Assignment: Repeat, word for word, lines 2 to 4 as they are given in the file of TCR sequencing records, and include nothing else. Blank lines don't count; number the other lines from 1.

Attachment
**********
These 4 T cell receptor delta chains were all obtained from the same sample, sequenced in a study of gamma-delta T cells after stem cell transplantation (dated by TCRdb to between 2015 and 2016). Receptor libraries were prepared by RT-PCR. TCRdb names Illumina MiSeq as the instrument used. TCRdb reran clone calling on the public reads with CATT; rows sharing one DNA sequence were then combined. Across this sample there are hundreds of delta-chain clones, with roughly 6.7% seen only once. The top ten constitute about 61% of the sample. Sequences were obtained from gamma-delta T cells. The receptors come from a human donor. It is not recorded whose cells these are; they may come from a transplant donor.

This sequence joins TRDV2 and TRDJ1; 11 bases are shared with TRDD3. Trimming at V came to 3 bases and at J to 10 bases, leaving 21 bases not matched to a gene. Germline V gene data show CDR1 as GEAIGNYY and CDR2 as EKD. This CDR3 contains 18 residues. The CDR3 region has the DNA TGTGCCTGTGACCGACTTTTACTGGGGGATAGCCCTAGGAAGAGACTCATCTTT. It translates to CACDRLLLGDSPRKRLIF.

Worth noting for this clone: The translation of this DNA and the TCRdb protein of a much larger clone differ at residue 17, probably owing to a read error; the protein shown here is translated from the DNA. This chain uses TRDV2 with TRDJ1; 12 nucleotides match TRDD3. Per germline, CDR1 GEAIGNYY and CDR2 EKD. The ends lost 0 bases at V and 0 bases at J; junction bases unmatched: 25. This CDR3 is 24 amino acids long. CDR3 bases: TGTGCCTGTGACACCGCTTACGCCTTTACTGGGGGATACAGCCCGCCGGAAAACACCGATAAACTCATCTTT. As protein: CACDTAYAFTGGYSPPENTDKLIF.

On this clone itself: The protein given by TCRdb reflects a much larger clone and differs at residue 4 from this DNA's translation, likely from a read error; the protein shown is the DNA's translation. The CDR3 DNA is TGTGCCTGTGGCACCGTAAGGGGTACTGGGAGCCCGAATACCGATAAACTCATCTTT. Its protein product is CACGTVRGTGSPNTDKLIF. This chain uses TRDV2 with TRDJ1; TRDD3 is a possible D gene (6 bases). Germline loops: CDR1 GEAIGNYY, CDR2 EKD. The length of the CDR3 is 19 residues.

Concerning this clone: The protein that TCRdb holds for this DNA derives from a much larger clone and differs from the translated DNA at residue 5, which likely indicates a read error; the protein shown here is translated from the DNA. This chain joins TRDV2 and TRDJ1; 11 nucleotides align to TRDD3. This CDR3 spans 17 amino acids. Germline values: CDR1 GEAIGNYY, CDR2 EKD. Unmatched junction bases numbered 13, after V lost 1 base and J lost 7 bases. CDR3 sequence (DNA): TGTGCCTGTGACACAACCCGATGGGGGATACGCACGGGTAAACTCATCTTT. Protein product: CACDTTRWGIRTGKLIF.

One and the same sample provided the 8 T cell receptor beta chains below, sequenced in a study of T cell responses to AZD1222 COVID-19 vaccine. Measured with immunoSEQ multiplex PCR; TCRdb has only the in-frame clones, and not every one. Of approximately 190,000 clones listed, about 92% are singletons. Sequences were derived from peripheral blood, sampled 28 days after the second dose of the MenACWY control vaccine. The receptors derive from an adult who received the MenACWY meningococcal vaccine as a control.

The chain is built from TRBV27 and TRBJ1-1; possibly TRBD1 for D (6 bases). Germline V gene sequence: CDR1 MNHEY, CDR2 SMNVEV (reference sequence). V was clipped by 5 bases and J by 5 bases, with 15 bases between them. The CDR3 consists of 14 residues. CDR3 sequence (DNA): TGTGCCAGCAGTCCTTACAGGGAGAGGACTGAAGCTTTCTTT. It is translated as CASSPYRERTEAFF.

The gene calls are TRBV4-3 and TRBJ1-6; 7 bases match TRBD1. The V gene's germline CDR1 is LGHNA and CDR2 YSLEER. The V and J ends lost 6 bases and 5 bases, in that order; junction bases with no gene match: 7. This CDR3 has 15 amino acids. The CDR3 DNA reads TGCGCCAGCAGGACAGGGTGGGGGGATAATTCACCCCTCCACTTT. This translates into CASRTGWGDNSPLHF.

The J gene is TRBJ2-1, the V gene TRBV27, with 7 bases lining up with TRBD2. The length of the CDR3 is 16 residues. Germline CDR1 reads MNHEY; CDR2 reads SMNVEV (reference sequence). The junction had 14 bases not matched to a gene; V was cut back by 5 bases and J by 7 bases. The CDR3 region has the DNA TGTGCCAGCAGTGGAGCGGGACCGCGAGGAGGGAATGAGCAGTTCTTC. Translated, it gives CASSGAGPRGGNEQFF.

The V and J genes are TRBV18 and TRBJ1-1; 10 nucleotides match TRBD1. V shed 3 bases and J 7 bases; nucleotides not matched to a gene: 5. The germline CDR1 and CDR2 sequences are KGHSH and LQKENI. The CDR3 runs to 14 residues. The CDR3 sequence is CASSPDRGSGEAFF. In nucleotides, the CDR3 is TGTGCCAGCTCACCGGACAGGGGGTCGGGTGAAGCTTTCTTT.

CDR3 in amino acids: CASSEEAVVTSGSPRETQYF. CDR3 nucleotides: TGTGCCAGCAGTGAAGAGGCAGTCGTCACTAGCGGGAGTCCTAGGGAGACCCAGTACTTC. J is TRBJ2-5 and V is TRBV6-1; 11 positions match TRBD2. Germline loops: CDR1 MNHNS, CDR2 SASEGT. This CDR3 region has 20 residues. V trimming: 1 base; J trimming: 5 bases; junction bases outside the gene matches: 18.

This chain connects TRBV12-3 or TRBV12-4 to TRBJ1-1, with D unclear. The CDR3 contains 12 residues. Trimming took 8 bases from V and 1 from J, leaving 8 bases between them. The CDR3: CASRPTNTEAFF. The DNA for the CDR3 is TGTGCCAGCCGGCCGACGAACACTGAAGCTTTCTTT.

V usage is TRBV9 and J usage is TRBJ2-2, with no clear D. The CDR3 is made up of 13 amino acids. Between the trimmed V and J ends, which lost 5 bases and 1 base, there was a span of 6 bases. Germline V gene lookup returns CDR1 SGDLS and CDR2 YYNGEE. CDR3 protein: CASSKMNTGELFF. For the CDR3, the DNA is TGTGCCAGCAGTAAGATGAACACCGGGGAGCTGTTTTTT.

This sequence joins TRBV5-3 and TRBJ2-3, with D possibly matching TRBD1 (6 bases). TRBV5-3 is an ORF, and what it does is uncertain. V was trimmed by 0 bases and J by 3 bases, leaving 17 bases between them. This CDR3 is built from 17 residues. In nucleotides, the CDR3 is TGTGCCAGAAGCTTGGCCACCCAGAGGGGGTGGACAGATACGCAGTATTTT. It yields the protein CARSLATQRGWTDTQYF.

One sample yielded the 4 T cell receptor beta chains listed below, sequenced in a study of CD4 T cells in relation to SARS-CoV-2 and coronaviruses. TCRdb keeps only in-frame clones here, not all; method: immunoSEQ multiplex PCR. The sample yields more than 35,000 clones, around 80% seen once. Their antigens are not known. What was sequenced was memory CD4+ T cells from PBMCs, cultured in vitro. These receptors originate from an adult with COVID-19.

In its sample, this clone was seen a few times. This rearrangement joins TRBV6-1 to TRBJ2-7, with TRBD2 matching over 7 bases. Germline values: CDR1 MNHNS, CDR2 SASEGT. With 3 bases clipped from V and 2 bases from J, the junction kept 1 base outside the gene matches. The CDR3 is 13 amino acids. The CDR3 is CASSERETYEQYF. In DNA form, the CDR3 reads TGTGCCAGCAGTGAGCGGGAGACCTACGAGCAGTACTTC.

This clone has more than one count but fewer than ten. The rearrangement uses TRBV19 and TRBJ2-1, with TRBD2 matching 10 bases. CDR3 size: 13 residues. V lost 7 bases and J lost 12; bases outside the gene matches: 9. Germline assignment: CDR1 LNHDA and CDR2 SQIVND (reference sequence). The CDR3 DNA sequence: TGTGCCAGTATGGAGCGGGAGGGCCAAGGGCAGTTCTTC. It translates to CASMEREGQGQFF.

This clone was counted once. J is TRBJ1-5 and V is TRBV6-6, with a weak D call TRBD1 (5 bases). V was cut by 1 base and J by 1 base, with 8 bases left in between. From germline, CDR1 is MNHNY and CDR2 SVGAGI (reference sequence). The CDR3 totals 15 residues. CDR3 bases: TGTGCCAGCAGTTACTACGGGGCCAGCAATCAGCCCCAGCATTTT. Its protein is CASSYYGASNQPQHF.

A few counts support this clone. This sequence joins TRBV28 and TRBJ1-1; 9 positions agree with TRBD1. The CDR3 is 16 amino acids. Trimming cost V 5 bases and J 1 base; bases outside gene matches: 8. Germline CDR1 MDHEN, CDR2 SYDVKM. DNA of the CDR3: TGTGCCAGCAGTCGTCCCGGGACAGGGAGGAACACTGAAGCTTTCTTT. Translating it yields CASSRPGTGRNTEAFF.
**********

This sequence joins TRDV2 and TRDJ1; 11 bases are shared with TRDD3. Trimming at V came to 3 bases and at J to 10 bases, leaving 21 bases not matched to a gene. Germline V gene data show CDR1 as GEAIGNYY and CDR2 as EKD. This CDR3 contains 18 residues. The CDR3 region has the DNA TGTGCCTGTGACCGACTTTTACTGGGGGATAGCCCTAGGAAGAGACTCATCTTT. It translates to CACDRLLLGDSPRKRLIF.

Worth noting for this clone: The translation of this DNA and the TCRdb protein of a much larger clone differ at residue 17, probably owing to a read error; the protein shown here is translated from the DNA. This chain uses TRDV2 with TRDJ1; 12 nucleotides match TRDD3. Per germline, CDR1 GEAIGNYY and CDR2 EKD. The ends lost 0 bases at V and 0 bases at J; junction bases unmatched: 25. This CDR3 is 24 amino acids long. CDR3 bases: TGTGCCTGTGACACCGCTTACGCCTTTACTGGGGGATACAGCCCGCCGGAAAACACCGATAAACTCATCTTT. As protein: CACDTAYAFTGGYSPPENTDKLIF.

On this clone itself: The protein given by TCRdb reflects a much larger clone and differs at residue 4 from this DNA's translation, likely from a read error; the protein shown is the DNA's translation. The CDR3 DNA is TGTGCCTGTGGCACCGTAAGGGGTACTGGGAGCCCGAATACCGATAAACTCATCTTT. Its protein product is CACGTVRGTGSPNTDKLIF. This chain uses TRDV2 with TRDJ1; TRDD3 is a possible D gene (6 bases). Germline loops: CDR1 GEAIGNYY, CDR2 EKD. The length of the CDR3 is 19 residues.